Richard “Dick” F. Ring, Pilot
18th SOS, Nakhon Phanom and Detachment Commander Bien Hoa, 1972-73

I was born in Watertown, Codington County, South Dakota on 2 August 1928. I enlisted in the United States Air Force 30 June 1951 in St. Paul, Minnesota. I was attending Macalester College and the draft board deferred my call-up until the semester was over. Not wanting to serve in the Army, I took flying lessons through the college at the cost of $6/hour, including the instructor and Piper Cub. I soloed in 6 ½ hours and, knowing that I was able to fly, took the test for aviation cadets and passed.

I attended Basic Training at Lackland AFB, Texas where we lived in tents. In September 1951, I became PFC at $78 a month. Then I went to Perrin AFB, Texas and was a crew chief (gas, oil and air the tires) until 16 January 1952. Then to Bainbridge, Georgia contract flying school to fly the T-6. While there, I was on a solo flight practicing acrobatics when I “blew a jug” and landed burning and smoking at Dale Mabry Field in Tallahassee. In July, I went to Laredo, Texas for advanced flight training in jet aircraft and received my pilot wings and commission on 2 February 1953. After $55/mo in aviation credits, the 2nd Lt’s $100/mo was really great. I married Mina Baker of Gallatin, Tennessee on 7 February 1953. I spent time at Tyndall AFB, Florida in gunnery training and was then assigned to Moody AFB, Georgia for jet instrument school.

In July 1953, I was sent to Bitburg AB, Germany to fly F-86s. There were only three Air Bases that had starting units for our aircraft. With winter weather, we were only averaging 8 – 12 flying hours per month. In October 1954, with Korean War pilots being assigned to Germany, we were offered the chance to transfer to other aircraft. Five of us who volunteered were assigned to fly C-119G aircraft at Neubiberg AB. We were not happy with the assignment but we flew all over Europe, logged lots of flying time, and gained lots of experience flying in weather. I qualified as first pilot in a few months and became an instructor pilot a few months later.

I rotated to the States in July 1956 and was assigned to Hunter AFB GA flying KC-97 tankers. In late 1957, I qualified as an instructor pilot. With the advent of the KC- 135 tankers, I was assigned to Castle AFB CA for ground school and subsequently to Roswell AFB NM for flight training in the KC-135. My new duty station in July 1961 was flying the KC-135 at KI Sawyer AFB MI.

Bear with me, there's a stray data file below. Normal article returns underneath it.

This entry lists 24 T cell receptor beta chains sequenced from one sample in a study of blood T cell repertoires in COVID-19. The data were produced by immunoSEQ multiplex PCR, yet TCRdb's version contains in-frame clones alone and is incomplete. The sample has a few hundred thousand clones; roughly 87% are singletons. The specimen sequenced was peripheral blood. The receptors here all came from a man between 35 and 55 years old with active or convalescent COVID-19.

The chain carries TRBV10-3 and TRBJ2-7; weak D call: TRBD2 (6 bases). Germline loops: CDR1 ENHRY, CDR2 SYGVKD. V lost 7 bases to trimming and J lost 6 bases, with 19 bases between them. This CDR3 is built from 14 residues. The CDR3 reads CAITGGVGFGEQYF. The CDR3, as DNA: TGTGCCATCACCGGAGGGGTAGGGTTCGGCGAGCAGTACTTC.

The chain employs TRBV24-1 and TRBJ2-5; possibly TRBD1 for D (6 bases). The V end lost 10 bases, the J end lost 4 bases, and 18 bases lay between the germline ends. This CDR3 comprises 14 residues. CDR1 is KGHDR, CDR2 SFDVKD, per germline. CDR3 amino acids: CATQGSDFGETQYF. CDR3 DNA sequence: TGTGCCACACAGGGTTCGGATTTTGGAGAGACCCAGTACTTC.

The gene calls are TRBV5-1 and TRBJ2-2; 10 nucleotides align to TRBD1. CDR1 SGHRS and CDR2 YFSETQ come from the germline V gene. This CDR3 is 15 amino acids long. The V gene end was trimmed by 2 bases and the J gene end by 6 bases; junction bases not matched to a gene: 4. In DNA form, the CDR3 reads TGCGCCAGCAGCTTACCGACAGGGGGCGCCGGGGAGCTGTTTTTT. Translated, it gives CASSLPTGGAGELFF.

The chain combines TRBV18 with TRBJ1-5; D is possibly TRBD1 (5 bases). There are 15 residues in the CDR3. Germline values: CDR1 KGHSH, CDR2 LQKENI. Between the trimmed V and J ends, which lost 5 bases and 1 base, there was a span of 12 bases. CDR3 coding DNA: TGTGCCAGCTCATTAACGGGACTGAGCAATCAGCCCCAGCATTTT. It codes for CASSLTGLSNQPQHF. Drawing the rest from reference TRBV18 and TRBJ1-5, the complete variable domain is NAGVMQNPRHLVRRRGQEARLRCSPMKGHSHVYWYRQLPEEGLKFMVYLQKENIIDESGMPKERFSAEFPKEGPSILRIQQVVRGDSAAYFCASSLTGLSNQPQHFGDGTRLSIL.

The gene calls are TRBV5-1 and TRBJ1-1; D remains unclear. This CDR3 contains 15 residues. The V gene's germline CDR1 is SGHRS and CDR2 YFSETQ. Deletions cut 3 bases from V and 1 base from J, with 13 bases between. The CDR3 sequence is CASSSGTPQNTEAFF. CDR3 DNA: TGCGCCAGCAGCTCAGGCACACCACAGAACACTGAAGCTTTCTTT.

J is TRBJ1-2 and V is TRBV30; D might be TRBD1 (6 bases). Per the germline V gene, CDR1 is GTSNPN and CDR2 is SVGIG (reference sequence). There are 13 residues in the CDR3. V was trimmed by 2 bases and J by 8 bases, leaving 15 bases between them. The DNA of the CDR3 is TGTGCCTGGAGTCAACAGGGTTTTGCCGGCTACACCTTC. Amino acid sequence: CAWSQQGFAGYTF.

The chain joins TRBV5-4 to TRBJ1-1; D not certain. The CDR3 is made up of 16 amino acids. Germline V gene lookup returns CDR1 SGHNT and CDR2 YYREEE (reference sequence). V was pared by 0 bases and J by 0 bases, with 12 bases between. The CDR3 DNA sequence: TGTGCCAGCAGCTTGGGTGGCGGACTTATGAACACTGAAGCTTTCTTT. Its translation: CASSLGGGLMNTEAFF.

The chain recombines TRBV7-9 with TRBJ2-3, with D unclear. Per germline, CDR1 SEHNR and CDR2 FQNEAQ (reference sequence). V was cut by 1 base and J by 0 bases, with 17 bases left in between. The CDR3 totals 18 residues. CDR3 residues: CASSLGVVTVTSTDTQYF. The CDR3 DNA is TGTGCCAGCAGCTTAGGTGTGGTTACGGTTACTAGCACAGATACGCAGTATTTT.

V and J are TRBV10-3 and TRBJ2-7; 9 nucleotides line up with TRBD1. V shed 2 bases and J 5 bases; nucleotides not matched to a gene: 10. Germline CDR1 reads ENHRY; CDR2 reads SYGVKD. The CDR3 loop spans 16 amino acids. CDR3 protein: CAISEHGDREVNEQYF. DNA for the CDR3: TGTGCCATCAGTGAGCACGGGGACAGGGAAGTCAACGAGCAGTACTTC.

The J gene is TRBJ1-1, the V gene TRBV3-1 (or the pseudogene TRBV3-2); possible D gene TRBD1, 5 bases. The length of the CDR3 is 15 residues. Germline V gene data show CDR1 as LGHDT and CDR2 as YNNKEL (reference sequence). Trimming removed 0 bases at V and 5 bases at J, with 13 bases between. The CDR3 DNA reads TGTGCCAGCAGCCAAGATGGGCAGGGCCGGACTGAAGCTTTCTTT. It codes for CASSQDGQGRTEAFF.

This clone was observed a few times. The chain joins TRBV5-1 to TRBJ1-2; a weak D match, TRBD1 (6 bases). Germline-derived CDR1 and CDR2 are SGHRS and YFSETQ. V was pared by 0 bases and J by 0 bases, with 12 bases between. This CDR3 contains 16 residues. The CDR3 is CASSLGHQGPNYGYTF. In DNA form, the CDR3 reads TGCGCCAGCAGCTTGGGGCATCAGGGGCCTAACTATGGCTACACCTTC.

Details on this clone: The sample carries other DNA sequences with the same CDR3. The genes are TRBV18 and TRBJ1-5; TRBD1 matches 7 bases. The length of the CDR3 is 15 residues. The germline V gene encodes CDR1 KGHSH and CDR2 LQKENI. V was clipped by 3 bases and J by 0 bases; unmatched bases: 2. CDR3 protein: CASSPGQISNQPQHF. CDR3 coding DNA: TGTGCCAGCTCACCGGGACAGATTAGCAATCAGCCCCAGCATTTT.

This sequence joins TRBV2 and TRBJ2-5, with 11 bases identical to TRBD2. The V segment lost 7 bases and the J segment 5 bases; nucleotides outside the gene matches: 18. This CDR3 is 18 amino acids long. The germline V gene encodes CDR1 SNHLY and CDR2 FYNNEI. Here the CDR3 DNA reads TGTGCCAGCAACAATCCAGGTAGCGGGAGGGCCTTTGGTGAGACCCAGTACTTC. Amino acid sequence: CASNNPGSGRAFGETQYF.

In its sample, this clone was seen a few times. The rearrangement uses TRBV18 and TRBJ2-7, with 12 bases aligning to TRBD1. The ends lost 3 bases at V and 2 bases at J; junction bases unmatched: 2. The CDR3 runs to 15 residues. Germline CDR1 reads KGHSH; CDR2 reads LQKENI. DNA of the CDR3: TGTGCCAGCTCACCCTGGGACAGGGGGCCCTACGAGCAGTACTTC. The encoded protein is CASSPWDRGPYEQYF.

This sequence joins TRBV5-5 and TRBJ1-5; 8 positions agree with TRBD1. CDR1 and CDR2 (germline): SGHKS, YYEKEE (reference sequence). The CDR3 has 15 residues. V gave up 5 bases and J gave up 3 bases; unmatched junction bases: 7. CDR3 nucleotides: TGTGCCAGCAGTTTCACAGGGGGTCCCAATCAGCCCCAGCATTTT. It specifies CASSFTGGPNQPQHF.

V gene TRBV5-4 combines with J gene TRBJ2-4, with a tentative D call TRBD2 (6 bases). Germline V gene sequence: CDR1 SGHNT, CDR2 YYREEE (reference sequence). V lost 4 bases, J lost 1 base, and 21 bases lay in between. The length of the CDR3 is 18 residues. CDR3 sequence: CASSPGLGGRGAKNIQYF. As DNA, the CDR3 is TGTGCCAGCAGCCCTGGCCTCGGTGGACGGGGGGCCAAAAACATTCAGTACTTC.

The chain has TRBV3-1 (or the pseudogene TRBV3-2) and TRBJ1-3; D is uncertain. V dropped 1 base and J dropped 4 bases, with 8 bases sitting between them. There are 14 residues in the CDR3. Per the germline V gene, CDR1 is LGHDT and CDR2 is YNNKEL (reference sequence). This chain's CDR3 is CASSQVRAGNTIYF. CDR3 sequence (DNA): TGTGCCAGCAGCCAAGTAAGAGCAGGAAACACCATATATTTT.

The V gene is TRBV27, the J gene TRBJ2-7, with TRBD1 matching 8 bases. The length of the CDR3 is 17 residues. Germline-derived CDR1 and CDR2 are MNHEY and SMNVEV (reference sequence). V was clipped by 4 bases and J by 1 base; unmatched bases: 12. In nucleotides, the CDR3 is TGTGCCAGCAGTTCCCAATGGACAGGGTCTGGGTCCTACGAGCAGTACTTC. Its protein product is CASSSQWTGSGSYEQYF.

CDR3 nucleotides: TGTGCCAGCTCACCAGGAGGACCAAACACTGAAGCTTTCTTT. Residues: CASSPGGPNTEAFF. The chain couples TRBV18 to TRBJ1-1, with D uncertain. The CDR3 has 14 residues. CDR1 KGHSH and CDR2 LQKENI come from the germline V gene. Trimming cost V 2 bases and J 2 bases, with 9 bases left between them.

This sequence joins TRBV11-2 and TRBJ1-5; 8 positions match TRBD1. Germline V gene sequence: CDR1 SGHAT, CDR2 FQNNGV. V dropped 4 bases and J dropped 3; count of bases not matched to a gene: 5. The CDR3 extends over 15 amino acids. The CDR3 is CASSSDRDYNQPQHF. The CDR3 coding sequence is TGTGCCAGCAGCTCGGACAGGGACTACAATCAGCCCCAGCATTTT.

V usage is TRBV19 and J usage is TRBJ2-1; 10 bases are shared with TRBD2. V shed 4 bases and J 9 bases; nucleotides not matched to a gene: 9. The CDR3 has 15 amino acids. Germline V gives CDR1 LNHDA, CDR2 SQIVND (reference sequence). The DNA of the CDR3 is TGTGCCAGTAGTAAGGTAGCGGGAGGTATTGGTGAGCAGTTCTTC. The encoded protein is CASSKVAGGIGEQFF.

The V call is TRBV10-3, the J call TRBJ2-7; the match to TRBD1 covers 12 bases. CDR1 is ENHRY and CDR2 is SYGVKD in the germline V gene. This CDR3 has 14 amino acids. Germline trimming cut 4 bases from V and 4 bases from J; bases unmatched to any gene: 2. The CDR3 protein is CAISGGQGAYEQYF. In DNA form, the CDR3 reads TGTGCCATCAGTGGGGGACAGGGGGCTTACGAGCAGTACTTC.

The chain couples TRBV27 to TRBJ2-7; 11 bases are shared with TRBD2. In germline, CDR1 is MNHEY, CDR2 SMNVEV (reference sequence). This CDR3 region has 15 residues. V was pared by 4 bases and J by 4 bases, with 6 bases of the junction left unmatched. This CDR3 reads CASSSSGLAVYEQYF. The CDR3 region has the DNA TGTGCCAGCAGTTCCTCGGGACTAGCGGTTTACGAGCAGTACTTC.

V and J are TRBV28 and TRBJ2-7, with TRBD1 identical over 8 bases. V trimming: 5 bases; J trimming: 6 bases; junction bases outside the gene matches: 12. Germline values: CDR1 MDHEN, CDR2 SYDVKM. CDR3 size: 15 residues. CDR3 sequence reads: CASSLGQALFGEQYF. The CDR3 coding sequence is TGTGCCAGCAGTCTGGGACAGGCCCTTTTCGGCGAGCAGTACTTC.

In 1967, I was transferred to Castle AFB to serve as an instructor pilot in the KC 135. Castle AFB was referred to as the “Gateway to SAC” since that was the place for all KC-97, KC-135s and B-52s training. As the experience grew in SAC, the Castle crew members began to be selected for duty in Southeast Asia. I ultimately was assigned to fly AC-119K gunships.

I ended up going to AC-119K Stingers in September 1972. I spent about two months at NKP as Operations Officer, then six months at Bien Hoa as Commander. After giving the South Vietnamese Air Force our Stinger gunships, I returned to NKP to fill a multitude of jobs. I secured the sites of crashed aircraft, expedited the C-5s to get airborne during daylight, filled in for the Base Commander when he was not there, and hosted the families of our Asian Allies who arrived to consult with General Haig.

I was assigned as Commander, 46th Air Refueling Squadron at KI Sawyer AFB MI in September 1973 upon return to the States. I was promoted to Colonel in April 1975, became deputy to the wing operations officer, and then, in April 1976, became Director of Resources Management. I retired from the USAF 30 June 1978 and currently live in Gallatin TN.

I enjoyed flying the Stingers. Because of my background, the crew coordination came to me easily and after my fourth flight, my instructor suggested that I could/should be checked out. I told him that I was satisfied but wanted him to poll the crew when I wasn’t present. If they were uneasy about that happening, I would fly the normal eleven flights. They all agreed with the instructor. On the last flight, we hit a target that caught fire and had 32 secondary explosions. About 2 kms down the road we spotted a truck, with the naked eye, hiding next to a bridge. That was made possible by the light of the first target. That was the second kill for the mission and we RTB’d.